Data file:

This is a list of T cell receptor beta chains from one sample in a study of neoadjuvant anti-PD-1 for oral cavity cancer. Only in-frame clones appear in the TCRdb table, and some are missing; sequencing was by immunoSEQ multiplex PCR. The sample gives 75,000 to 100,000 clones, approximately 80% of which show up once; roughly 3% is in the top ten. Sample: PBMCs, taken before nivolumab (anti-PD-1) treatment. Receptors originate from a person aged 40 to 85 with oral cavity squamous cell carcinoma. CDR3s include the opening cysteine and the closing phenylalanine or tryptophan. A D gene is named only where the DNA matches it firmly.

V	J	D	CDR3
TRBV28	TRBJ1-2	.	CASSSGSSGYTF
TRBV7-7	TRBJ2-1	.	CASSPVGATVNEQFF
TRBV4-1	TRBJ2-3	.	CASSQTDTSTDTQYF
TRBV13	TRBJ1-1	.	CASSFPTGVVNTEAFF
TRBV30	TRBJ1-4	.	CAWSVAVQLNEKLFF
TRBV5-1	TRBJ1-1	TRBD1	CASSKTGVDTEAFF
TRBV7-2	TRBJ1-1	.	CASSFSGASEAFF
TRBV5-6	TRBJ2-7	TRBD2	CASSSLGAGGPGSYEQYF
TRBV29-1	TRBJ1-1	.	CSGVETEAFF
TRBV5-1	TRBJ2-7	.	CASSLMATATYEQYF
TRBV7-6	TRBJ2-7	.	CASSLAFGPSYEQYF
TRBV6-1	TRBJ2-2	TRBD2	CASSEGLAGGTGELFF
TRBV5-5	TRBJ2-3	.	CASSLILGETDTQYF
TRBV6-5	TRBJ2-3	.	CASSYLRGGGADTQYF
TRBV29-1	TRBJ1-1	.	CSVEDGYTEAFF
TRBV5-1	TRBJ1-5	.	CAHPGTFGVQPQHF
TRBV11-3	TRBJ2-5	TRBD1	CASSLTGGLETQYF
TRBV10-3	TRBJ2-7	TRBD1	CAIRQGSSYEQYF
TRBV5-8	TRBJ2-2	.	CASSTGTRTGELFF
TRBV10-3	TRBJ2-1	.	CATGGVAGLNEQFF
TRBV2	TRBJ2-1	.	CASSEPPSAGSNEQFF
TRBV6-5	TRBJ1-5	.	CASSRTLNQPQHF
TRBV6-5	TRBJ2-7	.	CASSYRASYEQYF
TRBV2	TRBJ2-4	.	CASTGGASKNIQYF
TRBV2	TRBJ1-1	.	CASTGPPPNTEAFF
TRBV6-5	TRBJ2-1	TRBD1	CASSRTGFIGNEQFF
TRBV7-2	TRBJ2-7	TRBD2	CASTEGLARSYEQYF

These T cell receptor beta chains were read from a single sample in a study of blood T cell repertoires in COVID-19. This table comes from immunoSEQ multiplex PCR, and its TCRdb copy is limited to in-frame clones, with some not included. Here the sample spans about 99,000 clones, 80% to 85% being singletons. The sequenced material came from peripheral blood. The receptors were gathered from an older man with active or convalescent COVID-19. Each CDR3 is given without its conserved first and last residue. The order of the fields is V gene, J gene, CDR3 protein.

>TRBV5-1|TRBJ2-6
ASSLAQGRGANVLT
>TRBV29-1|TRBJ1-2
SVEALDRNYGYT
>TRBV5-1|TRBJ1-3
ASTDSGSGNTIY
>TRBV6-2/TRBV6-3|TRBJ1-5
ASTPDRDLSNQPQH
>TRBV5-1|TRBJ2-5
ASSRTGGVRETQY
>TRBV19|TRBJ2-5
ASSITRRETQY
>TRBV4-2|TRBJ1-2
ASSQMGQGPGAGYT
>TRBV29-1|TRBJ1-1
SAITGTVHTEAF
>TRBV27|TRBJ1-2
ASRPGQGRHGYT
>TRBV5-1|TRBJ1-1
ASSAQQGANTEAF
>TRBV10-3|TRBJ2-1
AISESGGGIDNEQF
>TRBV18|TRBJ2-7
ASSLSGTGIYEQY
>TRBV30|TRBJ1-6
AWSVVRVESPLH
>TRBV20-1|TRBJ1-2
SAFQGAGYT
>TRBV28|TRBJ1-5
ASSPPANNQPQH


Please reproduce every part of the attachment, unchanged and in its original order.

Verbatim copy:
This is a list of T cell receptor beta chains from one sample in a study of neoadjuvant anti-PD-1 for oral cavity cancer. Only in-frame clones appear in the TCRdb table, and some are missing; sequencing was by immunoSEQ multiplex PCR. The sample gives 75,000 to 100,000 clones, approximately 80% of which show up once; roughly 3% is in the top ten. Sample: PBMCs, taken before nivolumab (anti-PD-1) treatment. Receptors originate from a person aged 40 to 85 with oral cavity squamous cell carcinoma. CDR3s include the opening cysteine and the closing phenylalanine or tryptophan. A D gene is named only where the DNA matches it firmly.

V	J	D	CDR3
TRBV28	TRBJ1-2	.	CASSSGSSGYTF
TRBV7-7	TRBJ2-1	.	CASSPVGATVNEQFF
TRBV4-1	TRBJ2-3	.	CASSQTDTSTDTQYF
TRBV13	TRBJ1-1	.	CASSFPTGVVNTEAFF
TRBV30	TRBJ1-4	.	CAWSVAVQLNEKLFF
TRBV5-1	TRBJ1-1	TRBD1	CASSKTGVDTEAFF
TRBV7-2	TRBJ1-1	.	CASSFSGASEAFF
TRBV5-6	TRBJ2-7	TRBD2	CASSSLGAGGPGSYEQYF
TRBV29-1	TRBJ1-1	.	CSGVETEAFF
TRBV5-1	TRBJ2-7	.	CASSLMATATYEQYF
TRBV7-6	TRBJ2-7	.	CASSLAFGPSYEQYF
TRBV6-1	TRBJ2-2	TRBD2	CASSEGLAGGTGELFF
TRBV5-5	TRBJ2-3	.	CASSLILGETDTQYF
TRBV6-5	TRBJ2-3	.	CASSYLRGGGADTQYF
TRBV29-1	TRBJ1-1	.	CSVEDGYTEAFF
TRBV5-1	TRBJ1-5	.	CAHPGTFGVQPQHF
TRBV11-3	TRBJ2-5	TRBD1	CASSLTGGLETQYF
TRBV10-3	TRBJ2-7	TRBD1	CAIRQGSSYEQYF
TRBV5-8	TRBJ2-2	.	CASSTGTRTGELFF
TRBV10-3	TRBJ2-1	.	CATGGVAGLNEQFF
TRBV2	TRBJ2-1	.	CASSEPPSAGSNEQFF
TRBV6-5	TRBJ1-5	.	CASSRTLNQPQHF
TRBV6-5	TRBJ2-7	.	CASSYRASYEQYF
TRBV2	TRBJ2-4	.	CASTGGASKNIQYF
TRBV2	TRBJ1-1	.	CASTGPPPNTEAFF
TRBV6-5	TRBJ2-1	TRBD1	CASSRTGFIGNEQFF
TRBV7-2	TRBJ2-7	TRBD2	CASTEGLARSYEQYF

These T cell receptor beta chains were read from a single sample in a study of blood T cell repertoires in COVID-19. This table comes from immunoSEQ multiplex PCR, and its TCRdb copy is limited to in-frame clones, with some not included. Here the sample spans about 99,000 clones, 80% to 85% being singletons. The sequenced material came from peripheral blood. The receptors were gathered from an older man with active or convalescent COVID-19. Each CDR3 is given without its conserved first and last residue. The order of the fields is V gene, J gene, CDR3 protein.

>TRBV5-1|TRBJ2-6
ASSLAQGRGANVLT
>TRBV29-1|TRBJ1-2
SVEALDRNYGYT
>TRBV5-1|TRBJ1-3
ASTDSGSGNTIY
>TRBV6-2/TRBV6-3|TRBJ1-5
ASTPDRDLSNQPQH
>TRBV5-1|TRBJ2-5
ASSRTGGVRETQY
>TRBV19|TRBJ2-5
ASSITRRETQY
>TRBV4-2|TRBJ1-2
ASSQMGQGPGAGYT
>TRBV29-1|TRBJ1-1
SAITGTVHTEAF
>TRBV27|TRBJ1-2
ASRPGQGRHGYT
>TRBV5-1|TRBJ1-1
ASSAQQGANTEAF
>TRBV10-3|TRBJ2-1
AISESGGGIDNEQF
>TRBV18|TRBJ2-7
ASSLSGTGIYEQY
>TRBV30|TRBJ1-6
AWSVVRVESPLH
>TRBV20-1|TRBJ1-2
SAFQGAGYT
>TRBV28|TRBJ1-5
ASSPPANNQPQH